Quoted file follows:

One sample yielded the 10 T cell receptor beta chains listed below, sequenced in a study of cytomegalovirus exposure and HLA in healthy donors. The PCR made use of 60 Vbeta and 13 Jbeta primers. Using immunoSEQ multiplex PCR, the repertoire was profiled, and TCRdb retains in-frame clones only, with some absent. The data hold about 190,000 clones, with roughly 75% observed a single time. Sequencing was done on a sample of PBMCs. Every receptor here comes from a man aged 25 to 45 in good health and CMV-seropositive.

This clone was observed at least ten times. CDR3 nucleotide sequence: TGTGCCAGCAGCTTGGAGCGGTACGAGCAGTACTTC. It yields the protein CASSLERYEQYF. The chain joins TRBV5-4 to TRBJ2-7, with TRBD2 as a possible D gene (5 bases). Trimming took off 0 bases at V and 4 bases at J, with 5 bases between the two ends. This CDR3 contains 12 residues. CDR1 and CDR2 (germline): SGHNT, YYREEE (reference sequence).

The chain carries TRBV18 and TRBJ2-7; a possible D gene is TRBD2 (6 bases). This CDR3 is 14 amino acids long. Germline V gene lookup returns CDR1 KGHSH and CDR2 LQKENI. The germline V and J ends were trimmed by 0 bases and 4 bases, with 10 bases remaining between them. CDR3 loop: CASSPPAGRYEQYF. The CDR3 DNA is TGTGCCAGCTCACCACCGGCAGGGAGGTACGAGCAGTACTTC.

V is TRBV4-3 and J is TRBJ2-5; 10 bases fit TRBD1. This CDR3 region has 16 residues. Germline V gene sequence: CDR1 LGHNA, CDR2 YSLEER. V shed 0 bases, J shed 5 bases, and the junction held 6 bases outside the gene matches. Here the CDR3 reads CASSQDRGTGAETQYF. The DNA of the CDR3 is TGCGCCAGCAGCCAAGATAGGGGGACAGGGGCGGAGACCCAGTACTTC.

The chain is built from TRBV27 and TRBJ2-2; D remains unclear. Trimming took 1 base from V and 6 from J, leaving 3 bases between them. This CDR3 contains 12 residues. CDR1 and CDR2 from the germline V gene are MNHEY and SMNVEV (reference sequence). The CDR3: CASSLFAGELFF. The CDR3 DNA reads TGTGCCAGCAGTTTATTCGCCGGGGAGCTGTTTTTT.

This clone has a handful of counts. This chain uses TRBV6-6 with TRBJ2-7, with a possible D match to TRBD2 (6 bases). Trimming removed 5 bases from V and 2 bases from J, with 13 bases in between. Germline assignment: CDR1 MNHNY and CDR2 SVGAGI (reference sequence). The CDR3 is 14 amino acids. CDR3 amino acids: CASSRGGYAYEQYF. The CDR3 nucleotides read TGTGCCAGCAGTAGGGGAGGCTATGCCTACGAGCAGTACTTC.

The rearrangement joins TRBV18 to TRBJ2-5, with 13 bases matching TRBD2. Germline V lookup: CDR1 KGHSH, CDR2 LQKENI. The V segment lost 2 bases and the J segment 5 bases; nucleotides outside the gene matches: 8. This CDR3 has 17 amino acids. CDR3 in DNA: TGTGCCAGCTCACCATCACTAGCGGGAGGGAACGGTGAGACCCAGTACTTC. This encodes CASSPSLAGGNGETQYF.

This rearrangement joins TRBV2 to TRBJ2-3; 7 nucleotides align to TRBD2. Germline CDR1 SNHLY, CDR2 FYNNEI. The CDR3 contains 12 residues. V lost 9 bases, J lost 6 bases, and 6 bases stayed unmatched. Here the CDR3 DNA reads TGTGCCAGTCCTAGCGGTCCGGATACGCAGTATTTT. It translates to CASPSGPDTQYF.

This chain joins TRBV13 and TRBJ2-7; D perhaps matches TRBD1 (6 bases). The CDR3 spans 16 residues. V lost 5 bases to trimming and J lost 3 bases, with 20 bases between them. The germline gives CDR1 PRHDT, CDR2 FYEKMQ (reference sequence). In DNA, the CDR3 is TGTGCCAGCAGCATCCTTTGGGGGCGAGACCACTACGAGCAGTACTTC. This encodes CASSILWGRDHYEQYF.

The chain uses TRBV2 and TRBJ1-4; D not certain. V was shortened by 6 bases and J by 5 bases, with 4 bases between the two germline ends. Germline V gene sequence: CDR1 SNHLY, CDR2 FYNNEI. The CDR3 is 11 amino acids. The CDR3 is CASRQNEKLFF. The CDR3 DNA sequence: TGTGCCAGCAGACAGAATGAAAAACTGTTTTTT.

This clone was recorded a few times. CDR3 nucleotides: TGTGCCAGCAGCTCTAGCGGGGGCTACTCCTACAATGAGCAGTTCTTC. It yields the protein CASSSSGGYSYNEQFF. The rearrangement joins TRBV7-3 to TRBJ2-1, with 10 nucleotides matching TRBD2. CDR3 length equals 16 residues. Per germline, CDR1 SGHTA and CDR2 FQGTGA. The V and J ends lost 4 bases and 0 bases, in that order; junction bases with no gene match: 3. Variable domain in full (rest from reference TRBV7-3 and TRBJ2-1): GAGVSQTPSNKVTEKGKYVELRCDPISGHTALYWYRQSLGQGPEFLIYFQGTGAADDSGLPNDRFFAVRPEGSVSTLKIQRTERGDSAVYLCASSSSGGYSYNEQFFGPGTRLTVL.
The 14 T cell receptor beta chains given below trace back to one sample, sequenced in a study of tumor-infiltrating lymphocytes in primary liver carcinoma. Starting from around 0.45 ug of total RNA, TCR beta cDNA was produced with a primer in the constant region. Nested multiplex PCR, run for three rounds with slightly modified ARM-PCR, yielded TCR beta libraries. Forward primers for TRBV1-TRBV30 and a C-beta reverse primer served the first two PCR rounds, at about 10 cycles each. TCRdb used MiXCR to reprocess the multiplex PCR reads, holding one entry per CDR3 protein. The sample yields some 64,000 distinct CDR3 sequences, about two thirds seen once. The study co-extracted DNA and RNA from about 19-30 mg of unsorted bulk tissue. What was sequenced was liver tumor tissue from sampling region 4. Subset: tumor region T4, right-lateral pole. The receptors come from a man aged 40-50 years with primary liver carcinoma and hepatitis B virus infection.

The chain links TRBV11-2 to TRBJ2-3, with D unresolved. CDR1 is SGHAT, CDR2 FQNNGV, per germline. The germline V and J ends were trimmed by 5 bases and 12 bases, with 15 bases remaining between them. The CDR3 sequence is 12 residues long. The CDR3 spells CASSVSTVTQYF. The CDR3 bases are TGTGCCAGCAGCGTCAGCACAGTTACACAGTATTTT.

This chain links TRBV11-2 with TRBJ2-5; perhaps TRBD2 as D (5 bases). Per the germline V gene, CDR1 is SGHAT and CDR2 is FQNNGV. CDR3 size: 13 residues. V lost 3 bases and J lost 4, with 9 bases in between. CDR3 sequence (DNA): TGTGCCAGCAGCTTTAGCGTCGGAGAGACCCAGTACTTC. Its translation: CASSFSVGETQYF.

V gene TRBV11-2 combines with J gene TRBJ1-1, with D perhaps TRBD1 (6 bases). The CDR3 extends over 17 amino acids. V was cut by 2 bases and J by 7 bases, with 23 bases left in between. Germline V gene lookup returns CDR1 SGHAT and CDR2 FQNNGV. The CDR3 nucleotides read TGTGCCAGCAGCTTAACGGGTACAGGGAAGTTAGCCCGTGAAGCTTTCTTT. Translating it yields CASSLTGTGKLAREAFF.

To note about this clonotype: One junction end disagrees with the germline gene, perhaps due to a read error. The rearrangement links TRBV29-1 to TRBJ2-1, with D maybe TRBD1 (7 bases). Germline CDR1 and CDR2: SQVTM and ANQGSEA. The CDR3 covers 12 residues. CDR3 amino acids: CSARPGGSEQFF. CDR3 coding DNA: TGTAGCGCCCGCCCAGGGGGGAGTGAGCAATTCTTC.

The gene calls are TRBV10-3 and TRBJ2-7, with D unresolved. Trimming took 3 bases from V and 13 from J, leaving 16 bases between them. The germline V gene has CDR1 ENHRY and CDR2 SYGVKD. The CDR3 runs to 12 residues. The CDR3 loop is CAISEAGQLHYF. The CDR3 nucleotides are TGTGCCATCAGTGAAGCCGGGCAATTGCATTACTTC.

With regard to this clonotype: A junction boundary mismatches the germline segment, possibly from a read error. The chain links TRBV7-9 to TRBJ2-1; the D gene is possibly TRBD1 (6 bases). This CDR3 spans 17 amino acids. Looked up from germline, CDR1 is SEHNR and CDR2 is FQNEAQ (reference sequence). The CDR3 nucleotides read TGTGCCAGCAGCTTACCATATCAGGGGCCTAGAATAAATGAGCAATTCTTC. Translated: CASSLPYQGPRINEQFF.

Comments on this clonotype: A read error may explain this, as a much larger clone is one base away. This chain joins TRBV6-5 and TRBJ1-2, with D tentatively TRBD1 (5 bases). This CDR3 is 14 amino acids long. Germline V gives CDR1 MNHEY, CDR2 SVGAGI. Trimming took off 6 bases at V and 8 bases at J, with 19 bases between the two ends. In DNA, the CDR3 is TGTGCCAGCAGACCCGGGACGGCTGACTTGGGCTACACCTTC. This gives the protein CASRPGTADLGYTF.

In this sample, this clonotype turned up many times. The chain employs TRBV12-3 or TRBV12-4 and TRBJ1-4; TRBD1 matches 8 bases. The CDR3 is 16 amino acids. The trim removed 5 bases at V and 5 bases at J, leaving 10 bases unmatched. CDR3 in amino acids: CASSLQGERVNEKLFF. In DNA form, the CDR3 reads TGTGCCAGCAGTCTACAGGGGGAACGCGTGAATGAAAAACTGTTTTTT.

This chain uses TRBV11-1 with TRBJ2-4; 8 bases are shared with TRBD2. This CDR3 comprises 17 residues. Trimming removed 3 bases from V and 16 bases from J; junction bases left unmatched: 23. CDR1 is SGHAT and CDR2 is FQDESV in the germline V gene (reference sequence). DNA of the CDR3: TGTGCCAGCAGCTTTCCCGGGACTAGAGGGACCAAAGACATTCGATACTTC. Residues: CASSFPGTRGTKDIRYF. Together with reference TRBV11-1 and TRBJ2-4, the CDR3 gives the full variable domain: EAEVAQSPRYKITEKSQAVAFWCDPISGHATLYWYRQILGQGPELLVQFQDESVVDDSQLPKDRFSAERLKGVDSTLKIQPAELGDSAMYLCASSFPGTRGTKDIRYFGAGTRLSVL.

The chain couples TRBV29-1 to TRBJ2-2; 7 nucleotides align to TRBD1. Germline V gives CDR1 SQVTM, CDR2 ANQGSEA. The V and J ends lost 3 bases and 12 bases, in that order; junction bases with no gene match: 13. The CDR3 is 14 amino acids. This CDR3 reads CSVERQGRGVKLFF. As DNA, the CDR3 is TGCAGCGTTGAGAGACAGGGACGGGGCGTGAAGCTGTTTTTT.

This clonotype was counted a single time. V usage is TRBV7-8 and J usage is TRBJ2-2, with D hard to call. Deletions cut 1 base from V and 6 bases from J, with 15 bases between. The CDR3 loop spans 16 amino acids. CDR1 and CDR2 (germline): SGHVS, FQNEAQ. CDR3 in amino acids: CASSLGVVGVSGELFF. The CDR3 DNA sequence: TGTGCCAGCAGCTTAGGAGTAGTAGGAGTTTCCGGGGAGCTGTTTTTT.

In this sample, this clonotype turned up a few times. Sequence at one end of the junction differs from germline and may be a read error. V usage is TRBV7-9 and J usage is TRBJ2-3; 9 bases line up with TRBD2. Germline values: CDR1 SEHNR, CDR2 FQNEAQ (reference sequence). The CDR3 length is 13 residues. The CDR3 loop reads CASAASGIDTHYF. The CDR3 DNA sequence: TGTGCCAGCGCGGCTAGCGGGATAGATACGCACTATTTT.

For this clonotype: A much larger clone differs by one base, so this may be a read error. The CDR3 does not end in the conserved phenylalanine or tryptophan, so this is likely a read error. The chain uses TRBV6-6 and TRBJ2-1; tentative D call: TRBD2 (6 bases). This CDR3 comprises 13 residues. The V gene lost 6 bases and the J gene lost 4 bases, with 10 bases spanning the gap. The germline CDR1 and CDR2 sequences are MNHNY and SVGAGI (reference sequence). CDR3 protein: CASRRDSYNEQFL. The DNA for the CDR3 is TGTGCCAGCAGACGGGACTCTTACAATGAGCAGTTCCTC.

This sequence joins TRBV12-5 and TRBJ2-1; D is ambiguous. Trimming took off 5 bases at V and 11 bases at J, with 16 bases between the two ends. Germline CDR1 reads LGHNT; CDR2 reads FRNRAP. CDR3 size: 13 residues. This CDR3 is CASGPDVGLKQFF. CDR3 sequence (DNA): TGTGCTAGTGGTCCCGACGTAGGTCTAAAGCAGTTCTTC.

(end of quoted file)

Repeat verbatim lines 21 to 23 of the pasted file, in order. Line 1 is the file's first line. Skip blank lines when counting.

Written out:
This chain uses TRBV11-1 with TRBJ2-4; 8 bases are shared with TRBD2. This CDR3 comprises 17 residues. Trimming removed 3 bases from V and 16 bases from J; junction bases left unmatched: 23. CDR1 is SGHAT and CDR2 is FQDESV in the germline V gene (reference sequence). DNA of the CDR3: TGTGCCAGCAGCTTTCCCGGGACTAGAGGGACCAAAGACATTCGATACTTC. Residues: CASSFPGTRGTKDIRYF. Together with reference TRBV11-1 and TRBJ2-4, the CDR3 gives the full variable domain: EAEVAQSPRYKITEKSQAVAFWCDPISGHATLYWYRQILGQGPELLVQFQDESVVDDSQLPKDRFSAERLKGVDSTLKIQPAELGDSAMYLCASSFPGTRGTKDIRYFGAGTRLSVL.

The chain couples TRBV29-1 to TRBJ2-2; 7 nucleotides align to TRBD1. Germline V gives CDR1 SQVTM, CDR2 ANQGSEA. The V and J ends lost 3 bases and 12 bases, in that order; junction bases with no gene match: 13. The CDR3 is 14 amino acids. This CDR3 reads CSVERQGRGVKLFF. As DNA, the CDR3 is TGCAGCGTTGAGAGACAGGGACGGGGCGTGAAGCTGTTTTTT.

This clonotype was counted a single time. V usage is TRBV7-8 and J usage is TRBJ2-2, with D hard to call. Deletions cut 1 base from V and 6 bases from J, with 15 bases between. The CDR3 loop spans 16 amino acids. CDR1 and CDR2 (germline): SGHVS, FQNEAQ. CDR3 in amino acids: CASSLGVVGVSGELFF. The CDR3 DNA sequence: TGTGCCAGCAGCTTAGGAGTAGTAGGAGTTTCCGGGGAGCTGTTTTTT.